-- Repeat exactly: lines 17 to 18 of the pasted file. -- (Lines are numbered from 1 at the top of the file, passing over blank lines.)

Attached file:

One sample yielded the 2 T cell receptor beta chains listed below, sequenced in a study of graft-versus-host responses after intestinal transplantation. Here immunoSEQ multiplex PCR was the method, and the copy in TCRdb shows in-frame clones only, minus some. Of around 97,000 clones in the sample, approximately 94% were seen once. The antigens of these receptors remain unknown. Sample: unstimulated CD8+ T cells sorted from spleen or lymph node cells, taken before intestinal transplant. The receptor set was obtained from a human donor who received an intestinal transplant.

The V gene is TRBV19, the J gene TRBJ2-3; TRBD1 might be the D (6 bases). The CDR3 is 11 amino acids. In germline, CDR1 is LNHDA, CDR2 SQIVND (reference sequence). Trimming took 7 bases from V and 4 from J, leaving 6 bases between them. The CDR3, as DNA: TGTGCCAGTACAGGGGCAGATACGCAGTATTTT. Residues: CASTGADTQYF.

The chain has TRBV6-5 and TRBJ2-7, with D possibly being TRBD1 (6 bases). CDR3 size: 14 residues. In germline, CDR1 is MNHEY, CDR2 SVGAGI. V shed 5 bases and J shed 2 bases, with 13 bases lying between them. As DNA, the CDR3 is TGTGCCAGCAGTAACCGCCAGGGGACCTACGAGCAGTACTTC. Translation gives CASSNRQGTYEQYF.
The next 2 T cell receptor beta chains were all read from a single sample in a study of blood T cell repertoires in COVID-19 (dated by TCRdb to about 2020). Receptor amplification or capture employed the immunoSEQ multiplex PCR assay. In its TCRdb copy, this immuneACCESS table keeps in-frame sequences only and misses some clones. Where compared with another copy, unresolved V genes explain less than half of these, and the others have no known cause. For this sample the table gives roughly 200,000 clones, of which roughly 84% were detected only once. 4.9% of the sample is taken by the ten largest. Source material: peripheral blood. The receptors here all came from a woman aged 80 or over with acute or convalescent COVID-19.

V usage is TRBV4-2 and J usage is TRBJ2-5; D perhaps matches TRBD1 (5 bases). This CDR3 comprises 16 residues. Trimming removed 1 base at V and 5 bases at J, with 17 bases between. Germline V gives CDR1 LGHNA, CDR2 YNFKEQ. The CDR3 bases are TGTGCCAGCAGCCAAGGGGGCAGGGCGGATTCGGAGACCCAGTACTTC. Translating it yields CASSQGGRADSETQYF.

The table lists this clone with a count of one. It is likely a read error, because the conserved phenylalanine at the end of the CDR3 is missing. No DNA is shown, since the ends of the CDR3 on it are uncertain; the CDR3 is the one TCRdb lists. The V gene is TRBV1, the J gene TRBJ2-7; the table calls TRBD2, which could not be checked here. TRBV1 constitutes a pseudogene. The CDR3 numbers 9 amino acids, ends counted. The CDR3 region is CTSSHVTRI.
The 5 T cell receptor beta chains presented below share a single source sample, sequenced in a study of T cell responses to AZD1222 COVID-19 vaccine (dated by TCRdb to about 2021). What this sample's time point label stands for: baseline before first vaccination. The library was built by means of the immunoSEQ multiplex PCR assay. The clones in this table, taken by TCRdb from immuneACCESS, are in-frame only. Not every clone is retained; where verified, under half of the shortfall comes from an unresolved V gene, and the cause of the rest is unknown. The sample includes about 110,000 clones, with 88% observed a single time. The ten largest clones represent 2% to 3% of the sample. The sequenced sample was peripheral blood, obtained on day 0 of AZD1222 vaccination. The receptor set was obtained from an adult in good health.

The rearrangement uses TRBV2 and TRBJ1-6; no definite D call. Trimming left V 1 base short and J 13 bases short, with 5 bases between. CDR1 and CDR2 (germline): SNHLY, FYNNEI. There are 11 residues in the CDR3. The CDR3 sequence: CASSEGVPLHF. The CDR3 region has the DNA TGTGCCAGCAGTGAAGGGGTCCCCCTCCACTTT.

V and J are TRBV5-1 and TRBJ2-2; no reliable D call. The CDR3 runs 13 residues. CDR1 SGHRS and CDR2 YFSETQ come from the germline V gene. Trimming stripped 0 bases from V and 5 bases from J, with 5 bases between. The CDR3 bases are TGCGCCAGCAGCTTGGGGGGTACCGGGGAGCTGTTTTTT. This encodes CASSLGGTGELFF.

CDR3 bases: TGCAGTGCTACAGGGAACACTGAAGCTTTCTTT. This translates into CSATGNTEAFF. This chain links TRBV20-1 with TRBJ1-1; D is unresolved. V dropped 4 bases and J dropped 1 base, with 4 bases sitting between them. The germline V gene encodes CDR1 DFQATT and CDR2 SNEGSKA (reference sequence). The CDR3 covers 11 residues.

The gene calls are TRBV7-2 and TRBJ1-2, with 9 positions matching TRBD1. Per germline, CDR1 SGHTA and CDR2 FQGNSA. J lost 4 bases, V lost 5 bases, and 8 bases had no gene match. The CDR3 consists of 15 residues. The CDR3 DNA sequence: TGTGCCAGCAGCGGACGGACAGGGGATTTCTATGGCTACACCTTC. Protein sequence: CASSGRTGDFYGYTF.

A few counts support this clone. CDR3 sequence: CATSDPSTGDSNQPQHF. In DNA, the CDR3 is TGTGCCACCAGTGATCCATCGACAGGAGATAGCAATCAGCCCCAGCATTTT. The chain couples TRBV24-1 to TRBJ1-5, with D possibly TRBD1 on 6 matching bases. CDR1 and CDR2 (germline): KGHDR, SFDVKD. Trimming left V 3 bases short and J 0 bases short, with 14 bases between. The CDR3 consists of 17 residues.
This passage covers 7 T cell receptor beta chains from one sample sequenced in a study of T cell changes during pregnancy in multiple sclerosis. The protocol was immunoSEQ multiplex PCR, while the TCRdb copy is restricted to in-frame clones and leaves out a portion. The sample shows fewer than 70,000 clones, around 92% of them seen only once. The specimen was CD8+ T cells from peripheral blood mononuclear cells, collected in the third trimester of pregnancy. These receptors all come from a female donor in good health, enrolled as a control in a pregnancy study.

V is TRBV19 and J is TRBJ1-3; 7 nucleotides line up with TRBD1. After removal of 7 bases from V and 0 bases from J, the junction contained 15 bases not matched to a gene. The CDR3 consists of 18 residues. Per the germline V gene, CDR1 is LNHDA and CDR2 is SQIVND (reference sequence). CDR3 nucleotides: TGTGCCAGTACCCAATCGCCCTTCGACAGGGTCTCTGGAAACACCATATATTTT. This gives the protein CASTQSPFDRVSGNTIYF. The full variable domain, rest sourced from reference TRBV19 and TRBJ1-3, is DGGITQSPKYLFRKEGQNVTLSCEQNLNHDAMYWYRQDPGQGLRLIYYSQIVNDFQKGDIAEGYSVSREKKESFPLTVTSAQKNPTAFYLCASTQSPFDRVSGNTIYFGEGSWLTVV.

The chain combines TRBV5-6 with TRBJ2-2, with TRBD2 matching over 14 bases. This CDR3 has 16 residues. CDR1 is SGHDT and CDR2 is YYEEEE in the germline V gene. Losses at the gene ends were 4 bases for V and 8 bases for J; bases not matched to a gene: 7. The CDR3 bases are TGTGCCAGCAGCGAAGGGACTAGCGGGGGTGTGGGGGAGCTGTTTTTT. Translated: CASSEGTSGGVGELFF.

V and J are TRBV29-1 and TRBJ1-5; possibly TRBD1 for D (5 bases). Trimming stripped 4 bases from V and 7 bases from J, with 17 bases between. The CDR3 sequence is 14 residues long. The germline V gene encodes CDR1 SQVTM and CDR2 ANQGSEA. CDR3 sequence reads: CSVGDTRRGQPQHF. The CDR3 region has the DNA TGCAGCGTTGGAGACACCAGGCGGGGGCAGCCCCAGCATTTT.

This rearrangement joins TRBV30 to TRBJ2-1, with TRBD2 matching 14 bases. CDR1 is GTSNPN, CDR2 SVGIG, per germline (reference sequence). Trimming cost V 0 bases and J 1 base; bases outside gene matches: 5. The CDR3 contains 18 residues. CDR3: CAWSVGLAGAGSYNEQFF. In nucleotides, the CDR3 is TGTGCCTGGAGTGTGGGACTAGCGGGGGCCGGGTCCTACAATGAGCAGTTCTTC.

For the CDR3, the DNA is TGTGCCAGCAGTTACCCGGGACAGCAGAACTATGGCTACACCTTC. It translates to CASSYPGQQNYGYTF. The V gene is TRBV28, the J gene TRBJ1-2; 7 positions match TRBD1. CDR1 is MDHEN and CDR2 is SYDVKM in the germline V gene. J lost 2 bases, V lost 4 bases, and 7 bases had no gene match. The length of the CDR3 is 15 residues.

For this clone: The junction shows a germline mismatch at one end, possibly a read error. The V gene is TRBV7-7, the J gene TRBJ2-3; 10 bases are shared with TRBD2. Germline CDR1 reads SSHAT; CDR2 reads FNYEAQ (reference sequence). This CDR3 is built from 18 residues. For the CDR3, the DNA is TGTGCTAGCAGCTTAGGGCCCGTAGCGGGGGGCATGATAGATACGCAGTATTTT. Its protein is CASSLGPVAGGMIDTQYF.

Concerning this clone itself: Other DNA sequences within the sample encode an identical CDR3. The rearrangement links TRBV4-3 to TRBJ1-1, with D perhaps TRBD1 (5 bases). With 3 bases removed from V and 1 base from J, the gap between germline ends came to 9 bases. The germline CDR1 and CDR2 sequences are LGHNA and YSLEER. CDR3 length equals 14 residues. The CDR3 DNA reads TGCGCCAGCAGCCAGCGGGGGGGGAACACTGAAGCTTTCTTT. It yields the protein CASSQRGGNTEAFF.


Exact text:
This rearrangement joins TRBV30 to TRBJ2-1, with TRBD2 matching 14 bases. CDR1 is GTSNPN, CDR2 SVGIG, per germline (reference sequence). Trimming cost V 0 bases and J 1 base; bases outside gene matches: 5. The CDR3 contains 18 residues. CDR3: CAWSVGLAGAGSYNEQFF. In nucleotides, the CDR3 is TGTGCCTGGAGTGTGGGACTAGCGGGGGCCGGGTCCTACAATGAGCAGTTCTTC.

For the CDR3, the DNA is TGTGCCAGCAGTTACCCGGGACAGCAGAACTATGGCTACACCTTC. It translates to CASSYPGQQNYGYTF. The V gene is TRBV28, the J gene TRBJ1-2; 7 positions match TRBD1. CDR1 is MDHEN and CDR2 is SYDVKM in the germline V gene. J lost 2 bases, V lost 4 bases, and 7 bases had no gene match. The length of the CDR3 is 15 residues.